(1989) Hungaryeffectively disabled its physical border defenses with Austria on 19 August1989 and, in September, more than 13,000 East German tourists escaped throughHungary to Austria.[83] This set up a chain of events. The Hungarians preventedmany more East Germans from crossing the border and returned them to Budapest.These East Germans flooded the West German embassy and refused to return toEast Germany. However, he had not been involved in the discussions about thenew regulations and had not been fully updated.[87] Shortly before a pressconference on 9 November, he was handed a note announcing the changes, butgiven no further instructions on how to handle the information. Theseregulations had only been completed a few hours earlier and were to take effectthe following day, so as to allow time to inform the border guards. But thisstarting time delay was not communicated to Schabowski. He said the border wasopen right then and a flood of people crossed the border and could not bestopped since they had such large numbers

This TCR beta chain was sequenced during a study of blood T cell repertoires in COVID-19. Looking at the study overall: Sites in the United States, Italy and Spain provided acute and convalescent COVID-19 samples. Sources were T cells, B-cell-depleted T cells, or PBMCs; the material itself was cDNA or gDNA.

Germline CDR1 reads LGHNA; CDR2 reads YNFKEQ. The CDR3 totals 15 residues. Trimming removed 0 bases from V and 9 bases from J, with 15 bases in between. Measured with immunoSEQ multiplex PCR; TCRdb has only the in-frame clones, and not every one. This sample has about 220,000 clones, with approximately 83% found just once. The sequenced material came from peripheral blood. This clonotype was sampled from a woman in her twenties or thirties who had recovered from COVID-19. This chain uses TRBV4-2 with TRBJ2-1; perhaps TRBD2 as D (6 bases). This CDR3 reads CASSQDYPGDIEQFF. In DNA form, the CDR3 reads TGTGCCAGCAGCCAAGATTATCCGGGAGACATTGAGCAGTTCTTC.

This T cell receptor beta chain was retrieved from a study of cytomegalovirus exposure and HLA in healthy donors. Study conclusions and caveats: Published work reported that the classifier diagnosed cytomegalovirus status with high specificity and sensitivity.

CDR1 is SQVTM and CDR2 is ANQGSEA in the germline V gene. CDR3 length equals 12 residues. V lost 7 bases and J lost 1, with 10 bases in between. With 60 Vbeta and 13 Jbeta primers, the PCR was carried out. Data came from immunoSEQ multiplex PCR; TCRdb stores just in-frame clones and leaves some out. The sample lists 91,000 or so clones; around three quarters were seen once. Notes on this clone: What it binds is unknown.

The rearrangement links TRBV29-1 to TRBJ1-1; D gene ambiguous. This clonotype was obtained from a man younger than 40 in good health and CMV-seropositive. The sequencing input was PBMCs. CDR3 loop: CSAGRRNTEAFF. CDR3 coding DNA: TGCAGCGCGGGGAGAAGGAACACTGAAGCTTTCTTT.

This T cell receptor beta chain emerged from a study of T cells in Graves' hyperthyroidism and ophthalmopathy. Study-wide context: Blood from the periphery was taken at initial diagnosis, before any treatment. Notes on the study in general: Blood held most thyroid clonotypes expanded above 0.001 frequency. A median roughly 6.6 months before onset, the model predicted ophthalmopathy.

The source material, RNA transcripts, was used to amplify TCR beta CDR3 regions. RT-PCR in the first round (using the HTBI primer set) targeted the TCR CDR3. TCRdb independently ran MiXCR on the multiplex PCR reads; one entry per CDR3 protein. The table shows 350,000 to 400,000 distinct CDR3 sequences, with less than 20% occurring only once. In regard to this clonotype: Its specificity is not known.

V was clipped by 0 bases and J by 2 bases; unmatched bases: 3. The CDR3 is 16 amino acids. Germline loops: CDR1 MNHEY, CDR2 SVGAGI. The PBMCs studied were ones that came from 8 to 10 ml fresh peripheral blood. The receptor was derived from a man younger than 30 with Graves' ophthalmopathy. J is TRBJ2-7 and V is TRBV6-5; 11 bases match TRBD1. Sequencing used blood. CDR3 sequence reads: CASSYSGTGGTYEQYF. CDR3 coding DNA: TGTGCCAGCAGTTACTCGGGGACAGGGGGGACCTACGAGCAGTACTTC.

Glasnost and Perestroika

wasa political movement for reformation within the Communist Party of the SovietUnion during the 1980s, widely associated with Soviet leader Mikhail Gorbachevand his glasnost (meaning "openness") policy reform

Somalia,Bosnia, and Kosovo

Ethniccleansing was happening in each. US and England intervened in Bosnia. Ethniccleansing in Kosovo lead to unauthorized bombing in Belgrade which in Serbia.(Direct attack on Serbia unlike the Bosnia attacks.) Famine in Somali lead toUS troops supplying food. Somalians troops attacked (black hawk down) and theUS left.

First Gulf War